A reminder has been issued to drivers in New York that deer and moose will become more common as the fall season continues.
The reminder was issued by the New York State Department of Motor Vehicles and the Department of Environmental Conservation.
According to officials with the state, between October and December, animals are more likely to enter the roadway.
This is the case for deer especially because it’s breeding season.
More about deer season and road safety
According to My Twin Tiers, the University at Albany’s Institute for Traffic Safety Management and Research had data supporting this claim.
41% of the crashes in 2021 that happened with deer occurred between October and December.
It’s important to look out for the deer crossing road signs because they’re often placed where accidents involving deer have happened.
Deer and other animals are the most active at dawn and dusk, creating a higher risk due to lower visibility and higher traffic.
If you see the animal, make sure to slow down because they can immediately and quickly change direction at any given moment.
Should a deer cross the road in front of you, slow down and look for more deer because they normally travel in groups.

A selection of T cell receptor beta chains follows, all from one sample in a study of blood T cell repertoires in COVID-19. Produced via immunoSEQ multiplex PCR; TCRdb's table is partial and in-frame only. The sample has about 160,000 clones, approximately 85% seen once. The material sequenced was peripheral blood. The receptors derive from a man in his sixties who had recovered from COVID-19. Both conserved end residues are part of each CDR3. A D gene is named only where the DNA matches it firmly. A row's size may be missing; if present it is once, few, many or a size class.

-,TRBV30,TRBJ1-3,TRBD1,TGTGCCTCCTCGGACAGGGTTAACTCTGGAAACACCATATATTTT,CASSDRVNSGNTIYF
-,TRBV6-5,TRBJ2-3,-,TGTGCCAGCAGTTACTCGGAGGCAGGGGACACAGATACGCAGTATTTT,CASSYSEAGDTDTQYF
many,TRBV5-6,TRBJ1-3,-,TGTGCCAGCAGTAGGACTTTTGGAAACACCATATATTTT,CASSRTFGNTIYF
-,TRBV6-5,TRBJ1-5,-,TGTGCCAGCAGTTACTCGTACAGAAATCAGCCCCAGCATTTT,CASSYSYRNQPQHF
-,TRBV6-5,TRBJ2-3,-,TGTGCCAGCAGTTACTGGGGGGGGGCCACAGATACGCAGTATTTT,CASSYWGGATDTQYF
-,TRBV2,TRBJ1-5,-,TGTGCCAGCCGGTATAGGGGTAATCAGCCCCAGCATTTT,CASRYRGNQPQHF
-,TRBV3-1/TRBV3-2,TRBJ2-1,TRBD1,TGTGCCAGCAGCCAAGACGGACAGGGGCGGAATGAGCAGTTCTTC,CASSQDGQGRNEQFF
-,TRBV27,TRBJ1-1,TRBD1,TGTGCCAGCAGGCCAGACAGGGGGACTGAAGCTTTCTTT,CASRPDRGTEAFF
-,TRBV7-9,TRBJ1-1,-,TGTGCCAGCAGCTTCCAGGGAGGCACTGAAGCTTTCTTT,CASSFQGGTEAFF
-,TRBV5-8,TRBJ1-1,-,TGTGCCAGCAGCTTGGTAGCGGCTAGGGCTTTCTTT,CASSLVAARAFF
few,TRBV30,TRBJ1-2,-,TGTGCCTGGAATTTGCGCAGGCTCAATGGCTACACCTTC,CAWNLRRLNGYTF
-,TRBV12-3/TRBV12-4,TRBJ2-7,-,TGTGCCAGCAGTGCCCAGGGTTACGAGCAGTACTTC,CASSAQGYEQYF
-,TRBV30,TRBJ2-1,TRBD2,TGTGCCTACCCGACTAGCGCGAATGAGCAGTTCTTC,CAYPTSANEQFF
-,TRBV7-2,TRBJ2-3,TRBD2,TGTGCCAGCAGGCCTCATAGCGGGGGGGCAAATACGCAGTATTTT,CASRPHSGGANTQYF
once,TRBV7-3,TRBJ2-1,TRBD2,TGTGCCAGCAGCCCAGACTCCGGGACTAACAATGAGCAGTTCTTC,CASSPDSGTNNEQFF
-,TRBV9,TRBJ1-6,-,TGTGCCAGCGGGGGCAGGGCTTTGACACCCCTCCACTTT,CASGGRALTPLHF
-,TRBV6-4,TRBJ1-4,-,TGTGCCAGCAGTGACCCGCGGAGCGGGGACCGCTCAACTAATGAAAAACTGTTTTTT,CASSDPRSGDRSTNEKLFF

For those who do see the animals, try to warn other drivers using your lights or hazards by flashing them.
Sometimes you end up in a situation where the deer is right in front of you. You should brake firmly but avoid swerving. If you jerk your wheel you could hit another car or a tree. For those who do end up hitting the animal, stay away from it. It could be scared and use its legs to hurt you.
You should move your car to a safer spot and turn on your hazards. Stay away from the road and traffic if you exit your vehicle. Call the police to report if traffic is being blocked and fill out a crash report if necessary.
Finally, do not assume your car is safe to drive. Check it over and call for a tow truck if necessary.
FingerLakes1.com is the region’s leading all-digital news publication. The company was founded in 1998 and has been keeping residents informed for more than two decades. Have a lead? Send it to [email protected].